Winners, Losers, and Leaders
Let’s face it, no one wants to lose. Yet every great competition has a winner and loser. Every year even the best of the best sports teams ultimately crowns only one champion and the runner-up becomes the first place loser. That’s the cold reality of it. But the good teams understand the process, that even the winners lose some time, and the greatest steps forward often come after the most painful defeats.
“When defeat comes, accept it as a signal that your plans are not sound, rebuild those plans, and set sail once more toward your coveted goal.” Napoleon Hill
“Set sail once more toward your coveted goal”….this is where leaders step in and step up, a chance to regroup and reevaluate plans and then reengage the entire team to keep moving forward. In business, leaders do it every day, and though it comes more naturally for some than others, it’s a skill that can’t be underestimated. World championships may not be on the line, but the ramifications of losing a key account, missing an important deadline, missing a production goal, or chasing an elusive metric that you know is within reach; all trigger many of the same emotions that challenge championship caliber teams when they lose.
In business, when you’re winning you’re celebrating. Maybe there isn’t a ticker tape parade, but rounds of accolades inside your company are common and keep everyone energized. And hopefully your product or service is positively impacting your clients and its netting profit on your bottom line. Leaders in this space usually look pretty good. One of the biggest challenges can be keeping egos in check and getting employees to understand that their competition is coming after them and taking their good fortune for granted is a recipe for disaster. But given the choice, most leaders would take winning.
Leading through a loss is not near as glamorous. Yes, the significance of the loss plays into the impact on the team, but it can be extremely challenging to motivate and inspire a team that has put a tremendous amount of effort into a project or an account only to come up empty handed. If you’ve been in a leadership position for long you have probably experienced this.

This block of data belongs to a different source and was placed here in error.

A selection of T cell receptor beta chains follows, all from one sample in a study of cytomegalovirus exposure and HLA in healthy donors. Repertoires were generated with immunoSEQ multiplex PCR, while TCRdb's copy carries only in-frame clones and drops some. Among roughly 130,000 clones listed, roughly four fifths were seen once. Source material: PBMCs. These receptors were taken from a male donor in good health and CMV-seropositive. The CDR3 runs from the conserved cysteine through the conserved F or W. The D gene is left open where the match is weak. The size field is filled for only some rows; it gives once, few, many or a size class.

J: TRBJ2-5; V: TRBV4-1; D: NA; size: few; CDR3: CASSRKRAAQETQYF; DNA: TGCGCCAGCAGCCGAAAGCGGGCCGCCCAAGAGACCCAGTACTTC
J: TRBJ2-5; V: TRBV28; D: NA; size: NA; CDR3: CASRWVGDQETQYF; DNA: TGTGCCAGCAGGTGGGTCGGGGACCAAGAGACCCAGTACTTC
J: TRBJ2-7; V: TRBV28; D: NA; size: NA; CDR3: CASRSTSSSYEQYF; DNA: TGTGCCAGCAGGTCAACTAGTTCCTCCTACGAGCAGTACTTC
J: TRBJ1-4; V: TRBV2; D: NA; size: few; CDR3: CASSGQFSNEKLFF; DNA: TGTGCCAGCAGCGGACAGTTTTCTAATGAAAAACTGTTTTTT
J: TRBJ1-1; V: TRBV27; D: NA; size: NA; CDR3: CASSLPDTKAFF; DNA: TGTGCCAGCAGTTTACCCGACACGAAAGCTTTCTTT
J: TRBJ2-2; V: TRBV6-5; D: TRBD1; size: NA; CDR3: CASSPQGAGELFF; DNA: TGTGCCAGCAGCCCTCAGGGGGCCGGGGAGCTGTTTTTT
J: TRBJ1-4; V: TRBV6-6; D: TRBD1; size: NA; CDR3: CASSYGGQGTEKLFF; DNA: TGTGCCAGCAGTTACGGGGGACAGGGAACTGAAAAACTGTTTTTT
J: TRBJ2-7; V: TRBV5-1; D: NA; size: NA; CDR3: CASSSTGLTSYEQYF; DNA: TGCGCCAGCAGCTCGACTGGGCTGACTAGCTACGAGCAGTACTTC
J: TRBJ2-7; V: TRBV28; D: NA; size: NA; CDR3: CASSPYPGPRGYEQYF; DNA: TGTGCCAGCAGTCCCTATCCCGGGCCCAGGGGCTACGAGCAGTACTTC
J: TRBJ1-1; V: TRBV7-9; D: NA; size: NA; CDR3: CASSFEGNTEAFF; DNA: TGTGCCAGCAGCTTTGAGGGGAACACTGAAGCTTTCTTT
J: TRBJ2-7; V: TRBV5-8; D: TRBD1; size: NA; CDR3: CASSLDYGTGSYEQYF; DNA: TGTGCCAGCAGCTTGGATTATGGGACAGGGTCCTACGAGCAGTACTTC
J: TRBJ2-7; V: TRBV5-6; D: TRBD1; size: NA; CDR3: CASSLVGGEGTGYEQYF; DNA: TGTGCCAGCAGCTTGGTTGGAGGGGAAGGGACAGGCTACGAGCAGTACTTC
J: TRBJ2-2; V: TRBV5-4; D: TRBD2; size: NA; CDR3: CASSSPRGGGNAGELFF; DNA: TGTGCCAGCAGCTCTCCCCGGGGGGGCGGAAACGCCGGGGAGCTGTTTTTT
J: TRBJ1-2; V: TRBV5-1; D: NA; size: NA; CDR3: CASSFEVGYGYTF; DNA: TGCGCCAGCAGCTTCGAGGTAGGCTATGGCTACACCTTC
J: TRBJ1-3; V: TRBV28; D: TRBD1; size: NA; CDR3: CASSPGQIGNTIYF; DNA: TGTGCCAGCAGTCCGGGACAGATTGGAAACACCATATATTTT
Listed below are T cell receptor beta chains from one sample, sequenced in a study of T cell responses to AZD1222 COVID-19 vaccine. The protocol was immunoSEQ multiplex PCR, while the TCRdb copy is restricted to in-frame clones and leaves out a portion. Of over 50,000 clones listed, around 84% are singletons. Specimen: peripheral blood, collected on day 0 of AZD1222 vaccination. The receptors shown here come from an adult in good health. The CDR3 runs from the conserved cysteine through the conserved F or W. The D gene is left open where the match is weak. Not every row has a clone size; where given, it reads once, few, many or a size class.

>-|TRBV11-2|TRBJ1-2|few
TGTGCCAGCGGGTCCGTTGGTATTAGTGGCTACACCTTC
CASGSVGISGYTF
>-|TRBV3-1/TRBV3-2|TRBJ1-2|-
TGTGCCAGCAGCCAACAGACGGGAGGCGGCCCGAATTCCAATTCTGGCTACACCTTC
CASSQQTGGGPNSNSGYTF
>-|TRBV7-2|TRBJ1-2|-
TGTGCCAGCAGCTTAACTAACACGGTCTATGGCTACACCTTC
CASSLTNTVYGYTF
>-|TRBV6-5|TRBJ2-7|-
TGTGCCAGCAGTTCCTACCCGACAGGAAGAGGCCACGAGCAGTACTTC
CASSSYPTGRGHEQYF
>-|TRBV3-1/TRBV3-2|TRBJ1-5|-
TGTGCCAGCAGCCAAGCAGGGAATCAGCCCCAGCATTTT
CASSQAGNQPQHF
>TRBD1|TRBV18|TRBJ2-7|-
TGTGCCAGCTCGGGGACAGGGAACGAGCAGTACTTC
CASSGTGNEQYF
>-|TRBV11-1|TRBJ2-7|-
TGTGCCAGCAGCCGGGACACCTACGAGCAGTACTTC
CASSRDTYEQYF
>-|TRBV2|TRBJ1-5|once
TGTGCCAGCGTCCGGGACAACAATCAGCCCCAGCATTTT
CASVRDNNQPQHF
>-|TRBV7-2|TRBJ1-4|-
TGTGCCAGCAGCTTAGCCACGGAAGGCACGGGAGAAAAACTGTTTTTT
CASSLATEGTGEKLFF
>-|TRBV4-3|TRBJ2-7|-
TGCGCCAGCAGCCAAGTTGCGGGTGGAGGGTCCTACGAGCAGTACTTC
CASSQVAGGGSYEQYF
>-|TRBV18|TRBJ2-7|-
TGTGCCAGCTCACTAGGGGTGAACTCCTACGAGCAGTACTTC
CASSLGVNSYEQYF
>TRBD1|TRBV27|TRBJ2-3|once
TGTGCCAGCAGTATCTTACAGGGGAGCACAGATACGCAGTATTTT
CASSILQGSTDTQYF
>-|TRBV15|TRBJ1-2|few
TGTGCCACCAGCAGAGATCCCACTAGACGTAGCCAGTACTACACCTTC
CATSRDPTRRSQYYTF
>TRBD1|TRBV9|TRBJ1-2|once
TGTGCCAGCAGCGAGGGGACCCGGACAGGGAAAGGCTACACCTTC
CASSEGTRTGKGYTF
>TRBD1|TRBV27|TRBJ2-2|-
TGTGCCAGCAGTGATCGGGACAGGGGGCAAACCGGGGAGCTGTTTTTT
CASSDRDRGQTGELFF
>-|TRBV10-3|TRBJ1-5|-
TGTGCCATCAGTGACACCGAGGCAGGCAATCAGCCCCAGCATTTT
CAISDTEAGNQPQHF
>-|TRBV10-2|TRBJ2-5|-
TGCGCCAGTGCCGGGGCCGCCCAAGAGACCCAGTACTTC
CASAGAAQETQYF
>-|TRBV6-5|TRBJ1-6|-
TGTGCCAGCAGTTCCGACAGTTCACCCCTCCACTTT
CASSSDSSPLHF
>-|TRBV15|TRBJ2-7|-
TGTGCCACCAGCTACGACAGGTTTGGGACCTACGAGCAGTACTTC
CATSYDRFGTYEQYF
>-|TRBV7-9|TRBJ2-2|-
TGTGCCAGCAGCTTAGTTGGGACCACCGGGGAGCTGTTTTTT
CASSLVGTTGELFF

Here’s a few steps that should be pretty universal across businesses to help you the next time a loss challenges your business or team.
Demonstrating Loss Leadership…
- Confirm the Foundation – It always start with the foundation. Are all the values that built the business all still in place? Is everyone on the team conducting themselves in a way that honors the values.
- Analyze Before Action – Take stock in the current situation and have an open conversation about what went right and wrong in the process that netted the end results. It is rarely just one factor and usually what’s on the surface isn’t the actual issue. The 5 Why Process works great for this.
- Take Ownership – When sports teams lose it is easy to see who the strongest leaders are by the way they answer post-game interview questions. If they ever place blame on “one person” it is on themselves, everything else is about the team and they don’t make excuses. This is really hard for some managers to do, because without self-promotion they fear they may miss a career promotion. For business owners, pride often gets in the way and the unappreciated employees are more likely to look elsewhere for employment or become paycheck collectors instead of engaged aspiring leaders.
- Reset the Strategy Dial – Once the team is clear on how, what, and why the loss took place it’s time to reset. Agree on a new plan to achieve the new or redefined goal you are going after. If there are any markers that need to be placed along the way to reach the goal be sure that everyone is clear on them. Get direct ownership and buy-in from as many people on the team as possible.
- Communicate, Communicate! – Don’t underestimate the power of regular communication with your team. With everyone living in a digital world we are forgetting the power of live communication. One of the simplest and easiest meetings to implement is a short 15-30 minute meeting at the same time every week. This is not a strategy session just a quick meeting for updates, a chance to answer questions, and clarify action items. This meeting can literally make or break some businesses. Communicate!
What about you?
What about you? When is the last time you had to lead through a tough loss? What did you learn? What was the biggest challenge you had to overcome? Have you ever been involved in a situation where a loss exposed a poor leader? Did the team survive? As always, we love to hear your thoughts in the space below.
Chris Steinlage Kansas City Business Coach.